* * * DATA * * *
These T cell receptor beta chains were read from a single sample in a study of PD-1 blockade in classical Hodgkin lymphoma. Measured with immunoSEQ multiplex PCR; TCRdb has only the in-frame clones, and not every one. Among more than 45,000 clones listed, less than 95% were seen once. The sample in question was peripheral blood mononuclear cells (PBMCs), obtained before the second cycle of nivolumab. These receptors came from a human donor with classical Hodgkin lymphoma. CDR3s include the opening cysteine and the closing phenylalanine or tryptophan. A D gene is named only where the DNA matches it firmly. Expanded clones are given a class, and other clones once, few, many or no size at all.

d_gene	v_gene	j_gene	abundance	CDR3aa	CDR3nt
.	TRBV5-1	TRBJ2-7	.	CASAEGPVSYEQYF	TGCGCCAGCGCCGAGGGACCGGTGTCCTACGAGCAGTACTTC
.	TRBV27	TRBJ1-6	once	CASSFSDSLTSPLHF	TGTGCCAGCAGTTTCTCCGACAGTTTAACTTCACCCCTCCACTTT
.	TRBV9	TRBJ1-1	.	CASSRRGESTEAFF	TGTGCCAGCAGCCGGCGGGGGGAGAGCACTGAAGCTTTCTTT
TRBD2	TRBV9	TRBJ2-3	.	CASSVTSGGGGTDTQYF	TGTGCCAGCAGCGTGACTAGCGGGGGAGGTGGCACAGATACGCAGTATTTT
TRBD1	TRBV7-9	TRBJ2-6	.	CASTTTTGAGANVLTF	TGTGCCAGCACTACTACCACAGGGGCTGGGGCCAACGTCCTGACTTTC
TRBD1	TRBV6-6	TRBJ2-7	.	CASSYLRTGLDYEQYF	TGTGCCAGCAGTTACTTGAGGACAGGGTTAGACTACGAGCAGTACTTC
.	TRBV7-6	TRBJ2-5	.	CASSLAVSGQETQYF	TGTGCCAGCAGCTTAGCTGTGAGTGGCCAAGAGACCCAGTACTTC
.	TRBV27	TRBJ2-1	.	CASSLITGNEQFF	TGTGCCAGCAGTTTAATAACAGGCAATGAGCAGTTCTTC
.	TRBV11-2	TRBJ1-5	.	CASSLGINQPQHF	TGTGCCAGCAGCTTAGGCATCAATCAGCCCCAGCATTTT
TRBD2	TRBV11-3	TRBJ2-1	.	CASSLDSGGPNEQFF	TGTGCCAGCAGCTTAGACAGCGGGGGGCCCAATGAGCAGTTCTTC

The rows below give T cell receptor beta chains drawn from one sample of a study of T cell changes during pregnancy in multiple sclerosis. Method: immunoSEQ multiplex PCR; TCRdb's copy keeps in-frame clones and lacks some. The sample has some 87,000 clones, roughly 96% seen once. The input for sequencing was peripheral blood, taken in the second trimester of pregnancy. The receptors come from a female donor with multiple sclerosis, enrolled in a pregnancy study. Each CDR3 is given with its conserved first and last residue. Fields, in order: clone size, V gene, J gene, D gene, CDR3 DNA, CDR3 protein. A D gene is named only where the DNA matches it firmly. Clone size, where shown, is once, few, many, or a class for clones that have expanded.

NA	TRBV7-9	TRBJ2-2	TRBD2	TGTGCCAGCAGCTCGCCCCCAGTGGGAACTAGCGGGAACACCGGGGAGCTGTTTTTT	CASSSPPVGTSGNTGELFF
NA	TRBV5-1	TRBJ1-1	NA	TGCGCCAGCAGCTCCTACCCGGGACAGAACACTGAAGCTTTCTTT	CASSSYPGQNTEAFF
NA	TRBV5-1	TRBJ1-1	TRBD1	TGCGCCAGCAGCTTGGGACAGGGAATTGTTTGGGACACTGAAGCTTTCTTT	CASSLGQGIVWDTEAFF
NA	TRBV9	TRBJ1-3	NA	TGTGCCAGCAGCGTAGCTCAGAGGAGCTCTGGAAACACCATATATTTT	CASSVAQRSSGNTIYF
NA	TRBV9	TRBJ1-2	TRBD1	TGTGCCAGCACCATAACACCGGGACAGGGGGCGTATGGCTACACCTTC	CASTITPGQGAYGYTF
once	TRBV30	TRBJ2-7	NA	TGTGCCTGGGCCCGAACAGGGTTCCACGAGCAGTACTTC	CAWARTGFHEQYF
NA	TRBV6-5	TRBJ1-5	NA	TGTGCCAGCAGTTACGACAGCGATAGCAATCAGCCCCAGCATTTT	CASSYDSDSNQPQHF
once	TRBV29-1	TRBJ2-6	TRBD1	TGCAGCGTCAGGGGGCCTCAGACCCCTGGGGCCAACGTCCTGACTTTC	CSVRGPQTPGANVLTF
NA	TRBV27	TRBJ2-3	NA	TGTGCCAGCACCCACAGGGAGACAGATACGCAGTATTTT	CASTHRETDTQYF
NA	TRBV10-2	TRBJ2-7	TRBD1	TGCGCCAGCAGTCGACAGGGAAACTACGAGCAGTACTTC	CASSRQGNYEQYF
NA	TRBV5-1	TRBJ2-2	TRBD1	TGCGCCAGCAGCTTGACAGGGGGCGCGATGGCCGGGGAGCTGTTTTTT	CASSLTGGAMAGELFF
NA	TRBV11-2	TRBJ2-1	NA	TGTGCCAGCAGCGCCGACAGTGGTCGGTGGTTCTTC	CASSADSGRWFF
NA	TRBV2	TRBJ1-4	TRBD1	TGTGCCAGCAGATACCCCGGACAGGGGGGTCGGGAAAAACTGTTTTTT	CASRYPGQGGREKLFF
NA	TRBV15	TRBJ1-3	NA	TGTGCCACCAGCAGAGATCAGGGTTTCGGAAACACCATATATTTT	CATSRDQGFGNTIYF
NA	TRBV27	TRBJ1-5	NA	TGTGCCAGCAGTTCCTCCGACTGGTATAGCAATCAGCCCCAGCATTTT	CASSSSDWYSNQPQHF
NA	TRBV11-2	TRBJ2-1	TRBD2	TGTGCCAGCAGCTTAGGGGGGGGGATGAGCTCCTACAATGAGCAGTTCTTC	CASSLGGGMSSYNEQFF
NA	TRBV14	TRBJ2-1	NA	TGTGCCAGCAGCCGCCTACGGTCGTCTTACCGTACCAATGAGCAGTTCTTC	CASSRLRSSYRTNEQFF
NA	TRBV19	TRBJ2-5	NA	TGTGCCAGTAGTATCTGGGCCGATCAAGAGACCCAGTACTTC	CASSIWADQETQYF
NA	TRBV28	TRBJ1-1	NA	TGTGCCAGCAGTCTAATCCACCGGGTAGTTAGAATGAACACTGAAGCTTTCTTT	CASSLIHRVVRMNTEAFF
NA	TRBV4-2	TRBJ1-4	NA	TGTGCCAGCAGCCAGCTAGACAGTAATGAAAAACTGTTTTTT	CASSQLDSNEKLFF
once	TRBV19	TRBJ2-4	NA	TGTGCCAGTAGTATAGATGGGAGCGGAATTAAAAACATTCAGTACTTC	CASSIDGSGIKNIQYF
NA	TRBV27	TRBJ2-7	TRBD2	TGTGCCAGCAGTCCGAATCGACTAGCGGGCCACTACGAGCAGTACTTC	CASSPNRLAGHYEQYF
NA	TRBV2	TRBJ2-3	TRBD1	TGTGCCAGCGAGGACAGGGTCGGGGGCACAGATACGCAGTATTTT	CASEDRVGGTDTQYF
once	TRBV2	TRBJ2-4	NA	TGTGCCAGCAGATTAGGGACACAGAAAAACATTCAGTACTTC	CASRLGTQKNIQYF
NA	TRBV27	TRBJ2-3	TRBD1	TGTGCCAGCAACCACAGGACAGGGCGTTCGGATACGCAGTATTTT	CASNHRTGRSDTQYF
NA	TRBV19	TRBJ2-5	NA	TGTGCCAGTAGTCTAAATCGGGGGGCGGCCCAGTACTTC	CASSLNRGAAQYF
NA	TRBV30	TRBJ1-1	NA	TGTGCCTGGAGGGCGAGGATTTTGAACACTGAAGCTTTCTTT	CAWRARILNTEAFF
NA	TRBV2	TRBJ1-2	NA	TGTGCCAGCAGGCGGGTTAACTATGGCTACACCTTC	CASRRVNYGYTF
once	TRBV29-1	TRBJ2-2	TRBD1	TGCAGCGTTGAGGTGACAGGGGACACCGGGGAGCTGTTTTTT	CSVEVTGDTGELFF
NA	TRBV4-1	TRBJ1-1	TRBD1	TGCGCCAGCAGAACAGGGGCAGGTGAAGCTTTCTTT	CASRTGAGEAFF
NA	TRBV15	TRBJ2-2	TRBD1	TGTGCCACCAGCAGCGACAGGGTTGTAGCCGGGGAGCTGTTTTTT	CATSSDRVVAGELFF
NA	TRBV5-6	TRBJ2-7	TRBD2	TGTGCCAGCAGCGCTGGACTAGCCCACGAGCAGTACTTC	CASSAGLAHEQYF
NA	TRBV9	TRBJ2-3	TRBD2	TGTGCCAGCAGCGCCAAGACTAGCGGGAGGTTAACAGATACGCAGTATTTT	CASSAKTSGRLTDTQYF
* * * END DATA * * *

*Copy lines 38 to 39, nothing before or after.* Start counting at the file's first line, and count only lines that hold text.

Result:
NA	TRBV27	TRBJ2-3	TRBD1	TGTGCCAGCAACCACAGGACAGGGCGTTCGGATACGCAGTATTTT	CASNHRTGRSDTQYF
NA	TRBV19	TRBJ2-5	NA	TGTGCCAGTAGTCTAAATCGGGGGGCGGCCCAGTACTTC	CASSLNRGAAQYF